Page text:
WASHINGTON ― The Republican bill to reform the Affordable Care Act cuts taxes on the wealthiest Americans while slashing benefits to the middle and working class. It also guts funding to states that cover low-income Americans via Medicaid ― a key sticking point for several GOP senators who represent states that expanded the program under Obamacare.

But another provision that shifts benefits to the wealthy hasn’t gotten as much attention.

The American Health Care Act, as the House bill is called, gives health insurance executives who earn more than $500,000 per year a tax break. It does so by repealing the limit on corporate tax deductions set in place by Obamacare ― a measure that helped pay for the law and told consumers that it was not a giveaway to insurance companies.

According to an estimate from the nonpartisan Joint Committee on Taxation, repealing the cap would cost taxpayers $400 million over 10 years. That’s a significant sum considering the bill likely won’t be revenue-neutral when the Congressional Budget Office scores it next week.

Although some media outlets have called the deduction a sweetener for the health care industry, which has serious concerns about the legislation, GOP leadership has not given an official explanation for it.

Asked about the provision during a press conference at the White House briefing room on Tuesday, Health and Human Services Secretary Tom Price said he was “not aware of that.”

Most Republican senators dodged questions about the tax break this week, saying they needed more time to familiarize themselves with the specifics of the bill. Others reserved comment due to the likelihood of the bill being changed before it moves to the Senate.

“We don’t know that it’s even going to resemble what it is right now when it comes over here. I think there are going to be levels, regardless, in the ultimate thing. I just don’t know what it’s ultimately going to be,” said Jim Inhofe (R-Okla.).

Sen. John McCain (R-Ariz.) said he needed more time to consider the provision.

“That one is a new one. I’d have to think about it. Honestly, I’m not engaged to that degree,” he said.

Asked about the tax break, Sen. Steve Daines (R-Mont.) said he was “focused right now on the Medicaid expansion because we are one of the states that expanded Medicaid.”

Sen. Thom Tillis (R-N.C.) said he tended “not to wade too far into what businesses have to pay to get their best talent.” More broadly, he added, “I think they need to be accountable to their shareholders.”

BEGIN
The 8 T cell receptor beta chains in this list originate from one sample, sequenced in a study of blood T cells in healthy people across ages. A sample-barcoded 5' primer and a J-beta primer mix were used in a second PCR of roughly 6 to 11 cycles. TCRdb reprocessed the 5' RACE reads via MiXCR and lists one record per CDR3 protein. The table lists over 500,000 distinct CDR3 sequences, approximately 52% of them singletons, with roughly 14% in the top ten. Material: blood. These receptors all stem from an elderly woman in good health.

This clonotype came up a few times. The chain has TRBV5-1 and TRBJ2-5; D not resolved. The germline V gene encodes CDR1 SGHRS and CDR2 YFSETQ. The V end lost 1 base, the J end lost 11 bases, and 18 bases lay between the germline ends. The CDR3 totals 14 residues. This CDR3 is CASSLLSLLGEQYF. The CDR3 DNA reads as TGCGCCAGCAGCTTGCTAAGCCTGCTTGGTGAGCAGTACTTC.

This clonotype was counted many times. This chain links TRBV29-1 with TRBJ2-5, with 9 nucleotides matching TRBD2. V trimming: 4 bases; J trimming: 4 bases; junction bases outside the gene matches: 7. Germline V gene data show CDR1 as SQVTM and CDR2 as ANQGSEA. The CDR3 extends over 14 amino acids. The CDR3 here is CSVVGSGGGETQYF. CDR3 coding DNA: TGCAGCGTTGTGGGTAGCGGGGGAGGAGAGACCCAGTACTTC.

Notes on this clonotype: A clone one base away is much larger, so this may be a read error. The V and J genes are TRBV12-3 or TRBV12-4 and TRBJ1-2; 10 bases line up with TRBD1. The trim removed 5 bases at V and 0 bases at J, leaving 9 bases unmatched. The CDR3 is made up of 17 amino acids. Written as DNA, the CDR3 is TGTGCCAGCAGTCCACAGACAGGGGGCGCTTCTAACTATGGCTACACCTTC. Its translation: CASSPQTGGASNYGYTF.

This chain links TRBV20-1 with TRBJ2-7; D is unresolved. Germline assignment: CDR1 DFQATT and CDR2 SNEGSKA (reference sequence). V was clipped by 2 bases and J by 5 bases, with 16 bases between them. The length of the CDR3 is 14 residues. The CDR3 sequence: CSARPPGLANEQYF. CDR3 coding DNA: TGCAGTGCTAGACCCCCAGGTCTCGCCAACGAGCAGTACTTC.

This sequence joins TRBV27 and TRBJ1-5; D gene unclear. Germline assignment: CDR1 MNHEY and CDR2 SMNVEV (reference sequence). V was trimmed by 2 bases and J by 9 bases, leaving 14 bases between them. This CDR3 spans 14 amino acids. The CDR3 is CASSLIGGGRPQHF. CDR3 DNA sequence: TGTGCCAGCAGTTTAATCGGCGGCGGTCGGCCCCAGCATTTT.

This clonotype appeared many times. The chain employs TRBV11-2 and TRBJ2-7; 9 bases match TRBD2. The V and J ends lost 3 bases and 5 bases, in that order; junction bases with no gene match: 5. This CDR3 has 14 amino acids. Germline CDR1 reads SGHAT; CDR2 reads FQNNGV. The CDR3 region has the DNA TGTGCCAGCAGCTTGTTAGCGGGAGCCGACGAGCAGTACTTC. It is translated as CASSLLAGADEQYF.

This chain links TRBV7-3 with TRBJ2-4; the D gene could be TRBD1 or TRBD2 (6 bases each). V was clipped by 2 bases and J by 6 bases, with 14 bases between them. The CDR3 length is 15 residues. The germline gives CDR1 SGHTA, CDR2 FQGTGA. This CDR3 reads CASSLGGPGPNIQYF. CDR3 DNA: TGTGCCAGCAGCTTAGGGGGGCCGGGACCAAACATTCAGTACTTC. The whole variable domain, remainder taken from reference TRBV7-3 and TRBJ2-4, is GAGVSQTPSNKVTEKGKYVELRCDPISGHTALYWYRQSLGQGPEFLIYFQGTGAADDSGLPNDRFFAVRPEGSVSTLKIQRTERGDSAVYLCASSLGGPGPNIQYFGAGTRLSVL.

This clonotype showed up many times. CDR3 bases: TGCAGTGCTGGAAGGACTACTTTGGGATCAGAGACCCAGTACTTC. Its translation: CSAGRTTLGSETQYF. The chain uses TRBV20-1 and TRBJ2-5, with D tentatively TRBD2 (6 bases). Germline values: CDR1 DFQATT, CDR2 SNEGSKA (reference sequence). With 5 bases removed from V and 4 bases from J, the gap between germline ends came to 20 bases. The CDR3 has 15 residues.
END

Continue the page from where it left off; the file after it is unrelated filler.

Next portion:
“I haven’t looked at it,” Sen. Jeff Flake (R-Ariz.) said when asked whether he supported the tax break.

Democrats on the House Ways and Means Committee attempted to generate noise over the matter during a markup of the bill on Wednesday. But Republican members of the committee who spoke with The Huffington Post defended the provision, arguing it unfairly targeted the insurance industry.

This is exactly the type of back-room dealing and rushed process that we criticized Democrats for and it is not what we promised the American people.
Sen. Mike Lee (R-Utah)

“It’s an ineffective tool to try to punish people and pick winners and losers in the tax code,” Rep. Devin Nunes (R-Calif.) said outside the committee room.

“I think it’s very dangerous if we start singling out individuals and provisions that the tax code will discriminate against. What if tomorrow it’s plumbers, or doctors, or nurses?” Rep. Carlos Curbelo (R-Fla.) said.

Sweeping legislation like the GOP Obamacare replacement bill often includes special interest giveaways to help move it across the finish line, especially on the issue of health care, which is set to account for 20 percent of the U.S. economy by 2025. But giving a tax break to wealthy health insurance executives undercuts President Donald Trump’s vow to “drain the swamp” in favor of working-class Americans.

“This is exactly the type of back-room dealing and rushed process that we criticized Democrats for and it is not what we promised the American people,” Sen. Mike Lee (R-Utah) said Tuesday in a statement.

Sen. Joe Manchin (D-W.Va.), a centrist who has taken a more conciliatory tone with Trump than his Democratic colleagues, called the tax break “ridiculous.”

“I got to think the president doesn’t know that’s in there,” he said, noting the president made a commitment not to cut benefits to Medicare and Social Security.

“So I hope that he is made aware of that,” he added.

Lifting the cap on corporate pay deductions even rubbed some conservatives the wrong way. Rep. Dave Brat (R-Va.), a member of the House Freedom Caucus, said the tax break for health insurance executives illustrated the need for comprehensive tax reform.

“That’s where I don’t want to go, is this infinite labyrinth of regulations and that kind of thing,” he said of the tax break. “That’s what’s wrong. We need to get rid of the complexity. That’s the way D.C. operates. We make all these exclusions. We need a fair tax system across the board for everybody.”